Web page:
Michigan Information on Blueberry Bushes


Blueberry bushes are perennial flowering plants of the Vaccinium genus. Blueberries are one of the few fruit plants indigenous to North America. Gardeners in Michigan typically grow highbush blueberries, which are most suitable for the cooler climate.


Michigan gardeners typically plant the Bluecrop, Drake and Elliot highbush varieties. Other popular blueberry bushes include Rubel, Bluejay and Jersey.


Highbush blueberry varieties typically bear medium to large light-blue fruit. These hardy varieties are typically upright bushes that need moderate pruning.

Fungal Diseases

Michigan blueberry bushes are susceptible to several fungal diseases, particularly mummyberry (Monilinia vacinii-corymbosi) and fusicoccum canker (Godronia cassandrae). Symptoms include blighted shoots and brown-purple elliptical lesions forming on the stems.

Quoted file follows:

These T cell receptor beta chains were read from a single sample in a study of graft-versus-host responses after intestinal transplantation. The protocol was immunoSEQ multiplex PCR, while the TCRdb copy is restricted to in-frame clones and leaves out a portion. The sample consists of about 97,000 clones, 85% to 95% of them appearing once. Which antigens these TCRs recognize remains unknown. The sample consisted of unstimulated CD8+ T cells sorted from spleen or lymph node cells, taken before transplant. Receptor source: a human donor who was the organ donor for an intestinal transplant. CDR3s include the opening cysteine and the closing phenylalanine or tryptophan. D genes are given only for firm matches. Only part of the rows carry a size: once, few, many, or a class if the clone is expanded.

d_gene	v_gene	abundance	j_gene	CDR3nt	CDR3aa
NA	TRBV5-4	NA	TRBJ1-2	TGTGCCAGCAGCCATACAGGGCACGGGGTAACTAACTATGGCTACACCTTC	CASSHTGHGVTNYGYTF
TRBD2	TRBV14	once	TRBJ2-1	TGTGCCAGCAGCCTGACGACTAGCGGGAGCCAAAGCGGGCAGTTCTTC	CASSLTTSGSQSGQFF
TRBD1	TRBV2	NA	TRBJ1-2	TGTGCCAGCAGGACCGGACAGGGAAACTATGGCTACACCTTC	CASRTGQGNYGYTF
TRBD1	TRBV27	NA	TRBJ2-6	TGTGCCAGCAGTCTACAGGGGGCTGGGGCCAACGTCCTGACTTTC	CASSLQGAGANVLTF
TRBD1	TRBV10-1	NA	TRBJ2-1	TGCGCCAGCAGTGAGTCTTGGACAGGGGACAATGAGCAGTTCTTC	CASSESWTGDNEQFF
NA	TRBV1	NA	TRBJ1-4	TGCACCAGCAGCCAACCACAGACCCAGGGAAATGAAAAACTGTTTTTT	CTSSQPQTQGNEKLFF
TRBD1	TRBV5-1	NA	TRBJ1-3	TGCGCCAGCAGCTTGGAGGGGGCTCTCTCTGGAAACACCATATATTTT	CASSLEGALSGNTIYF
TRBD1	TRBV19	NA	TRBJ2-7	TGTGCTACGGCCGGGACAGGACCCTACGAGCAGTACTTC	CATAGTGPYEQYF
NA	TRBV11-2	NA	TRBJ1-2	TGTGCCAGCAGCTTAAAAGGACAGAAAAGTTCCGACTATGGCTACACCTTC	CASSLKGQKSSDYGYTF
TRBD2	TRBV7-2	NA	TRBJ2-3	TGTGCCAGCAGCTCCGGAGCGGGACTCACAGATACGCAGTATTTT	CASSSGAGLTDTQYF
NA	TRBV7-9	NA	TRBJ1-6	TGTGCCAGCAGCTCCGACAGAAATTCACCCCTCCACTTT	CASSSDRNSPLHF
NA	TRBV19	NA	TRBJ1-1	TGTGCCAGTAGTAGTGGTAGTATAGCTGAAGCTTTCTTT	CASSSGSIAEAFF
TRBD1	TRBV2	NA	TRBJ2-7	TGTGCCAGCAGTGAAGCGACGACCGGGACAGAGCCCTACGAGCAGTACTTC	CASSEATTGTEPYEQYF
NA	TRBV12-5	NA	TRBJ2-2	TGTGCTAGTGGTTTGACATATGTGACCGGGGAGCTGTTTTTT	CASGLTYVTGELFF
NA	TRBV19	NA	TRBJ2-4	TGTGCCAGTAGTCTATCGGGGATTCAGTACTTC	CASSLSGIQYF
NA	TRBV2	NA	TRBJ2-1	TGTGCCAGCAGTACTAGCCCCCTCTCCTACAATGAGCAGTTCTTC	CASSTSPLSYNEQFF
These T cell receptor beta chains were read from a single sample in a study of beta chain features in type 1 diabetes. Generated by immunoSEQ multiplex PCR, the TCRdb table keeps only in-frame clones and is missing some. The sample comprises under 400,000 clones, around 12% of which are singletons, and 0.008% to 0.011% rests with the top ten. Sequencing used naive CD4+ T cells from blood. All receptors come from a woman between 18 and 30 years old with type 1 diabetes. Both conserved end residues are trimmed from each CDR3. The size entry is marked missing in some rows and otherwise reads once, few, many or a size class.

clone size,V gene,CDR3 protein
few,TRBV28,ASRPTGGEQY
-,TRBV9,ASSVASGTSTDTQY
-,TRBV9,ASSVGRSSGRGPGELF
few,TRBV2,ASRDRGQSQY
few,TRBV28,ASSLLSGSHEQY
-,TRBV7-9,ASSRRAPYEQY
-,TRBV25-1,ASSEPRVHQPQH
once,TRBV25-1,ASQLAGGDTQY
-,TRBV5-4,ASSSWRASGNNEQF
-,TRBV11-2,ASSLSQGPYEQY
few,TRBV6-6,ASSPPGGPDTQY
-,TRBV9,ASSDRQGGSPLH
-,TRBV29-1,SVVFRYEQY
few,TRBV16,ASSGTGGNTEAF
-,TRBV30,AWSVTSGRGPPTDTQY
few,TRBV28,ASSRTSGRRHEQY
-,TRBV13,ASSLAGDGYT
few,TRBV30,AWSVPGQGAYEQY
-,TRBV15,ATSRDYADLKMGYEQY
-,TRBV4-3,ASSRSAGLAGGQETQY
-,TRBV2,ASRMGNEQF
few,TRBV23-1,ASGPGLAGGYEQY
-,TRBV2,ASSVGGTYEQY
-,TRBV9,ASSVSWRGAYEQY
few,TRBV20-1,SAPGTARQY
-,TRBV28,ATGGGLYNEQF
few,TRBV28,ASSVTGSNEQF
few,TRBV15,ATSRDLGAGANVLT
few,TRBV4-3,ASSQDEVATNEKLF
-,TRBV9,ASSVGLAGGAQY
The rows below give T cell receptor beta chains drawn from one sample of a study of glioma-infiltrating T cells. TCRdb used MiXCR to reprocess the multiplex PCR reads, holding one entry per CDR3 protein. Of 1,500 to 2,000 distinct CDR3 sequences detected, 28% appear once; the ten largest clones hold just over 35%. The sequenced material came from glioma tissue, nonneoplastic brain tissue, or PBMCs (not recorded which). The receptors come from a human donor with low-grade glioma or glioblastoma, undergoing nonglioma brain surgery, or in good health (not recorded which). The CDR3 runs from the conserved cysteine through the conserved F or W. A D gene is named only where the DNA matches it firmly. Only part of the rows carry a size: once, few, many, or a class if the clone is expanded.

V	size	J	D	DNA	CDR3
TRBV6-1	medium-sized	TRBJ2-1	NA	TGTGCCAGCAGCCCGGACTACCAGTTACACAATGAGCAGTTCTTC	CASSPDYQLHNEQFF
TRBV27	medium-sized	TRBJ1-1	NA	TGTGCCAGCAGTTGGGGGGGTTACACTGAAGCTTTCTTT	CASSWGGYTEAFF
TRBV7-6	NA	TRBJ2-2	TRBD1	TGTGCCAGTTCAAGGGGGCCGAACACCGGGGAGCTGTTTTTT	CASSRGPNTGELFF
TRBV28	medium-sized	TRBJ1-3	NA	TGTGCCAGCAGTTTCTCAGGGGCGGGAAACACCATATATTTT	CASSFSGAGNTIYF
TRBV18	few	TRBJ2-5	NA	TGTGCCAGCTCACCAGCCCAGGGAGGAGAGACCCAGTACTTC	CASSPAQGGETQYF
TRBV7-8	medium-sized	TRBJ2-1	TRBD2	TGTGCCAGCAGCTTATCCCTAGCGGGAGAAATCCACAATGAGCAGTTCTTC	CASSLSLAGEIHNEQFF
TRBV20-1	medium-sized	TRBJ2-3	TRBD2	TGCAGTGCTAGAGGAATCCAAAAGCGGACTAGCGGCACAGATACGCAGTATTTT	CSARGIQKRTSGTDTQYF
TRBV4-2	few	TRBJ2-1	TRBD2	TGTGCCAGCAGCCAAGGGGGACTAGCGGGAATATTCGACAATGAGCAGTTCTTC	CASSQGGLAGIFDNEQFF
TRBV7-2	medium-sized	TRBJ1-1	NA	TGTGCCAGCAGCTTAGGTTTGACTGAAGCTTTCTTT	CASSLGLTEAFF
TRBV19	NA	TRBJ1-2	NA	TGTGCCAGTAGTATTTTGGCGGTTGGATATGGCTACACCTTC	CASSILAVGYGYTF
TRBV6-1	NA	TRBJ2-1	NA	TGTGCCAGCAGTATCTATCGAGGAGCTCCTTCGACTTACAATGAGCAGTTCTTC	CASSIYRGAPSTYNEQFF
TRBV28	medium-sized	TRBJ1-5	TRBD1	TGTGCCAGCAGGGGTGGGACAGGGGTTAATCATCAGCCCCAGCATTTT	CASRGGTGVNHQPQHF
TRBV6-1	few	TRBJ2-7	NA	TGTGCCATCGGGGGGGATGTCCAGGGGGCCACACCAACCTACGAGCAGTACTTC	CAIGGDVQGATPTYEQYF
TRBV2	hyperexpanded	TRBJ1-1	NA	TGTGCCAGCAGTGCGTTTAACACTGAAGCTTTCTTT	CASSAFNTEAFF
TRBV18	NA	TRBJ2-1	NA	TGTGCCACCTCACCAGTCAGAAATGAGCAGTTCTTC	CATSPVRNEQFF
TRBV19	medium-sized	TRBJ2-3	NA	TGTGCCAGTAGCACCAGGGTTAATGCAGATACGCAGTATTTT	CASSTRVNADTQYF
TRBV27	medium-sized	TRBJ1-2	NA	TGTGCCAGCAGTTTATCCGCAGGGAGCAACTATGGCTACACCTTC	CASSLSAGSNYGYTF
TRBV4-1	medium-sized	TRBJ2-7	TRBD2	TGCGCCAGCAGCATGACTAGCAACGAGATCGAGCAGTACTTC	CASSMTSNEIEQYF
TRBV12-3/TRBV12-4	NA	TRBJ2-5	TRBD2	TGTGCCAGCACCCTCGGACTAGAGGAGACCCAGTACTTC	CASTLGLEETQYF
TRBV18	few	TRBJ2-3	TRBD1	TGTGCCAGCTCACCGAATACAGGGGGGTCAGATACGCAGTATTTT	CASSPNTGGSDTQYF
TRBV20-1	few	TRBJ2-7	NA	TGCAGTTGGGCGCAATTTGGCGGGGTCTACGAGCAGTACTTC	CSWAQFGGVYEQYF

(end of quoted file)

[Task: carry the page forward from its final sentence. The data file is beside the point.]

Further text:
Other Diseases

Blueberry bushes in Michigan are susceptible to crown gall (Agrobacterium tumefaciens), shoestring disease, blueberry leaf mottle and mosaic disease. The most common pest is the dagger nematode (Xiphinema americanum).

Fun Fact

Blueberry fruits contain natural antioxidants, such as vitamins E and C. These antioxidants protect the human body from free radicals and prevent diseases linked with the aging process.


  • Michigan State University Extension: Blueberry Diseases in Michigan
  • Michigan Agricultural Experiment Station: Blueberry Varieties for Michigan
  • U.S. Highbush Blueberry Council: Blueberries for Health

Who Can Help

  • Michigan State University Extension: Hints on Growing Blueberries
Keywords: Michigan blueberry bushes, blueberry bushes for Michigan, Michigan blueberry bush facts

About this Author

Cat Carson has been a writer, editor and researcher for the past decade. She has professional experience in a variety of media, including the Internet, newspapers, newsletters and magazines. Her work has appeared on websites like eHow.com and GardenGuides.com, among others. Carson holds a master’s degrees in writing and cultural anthropology, and is currently working on her doctoral degree in psychology.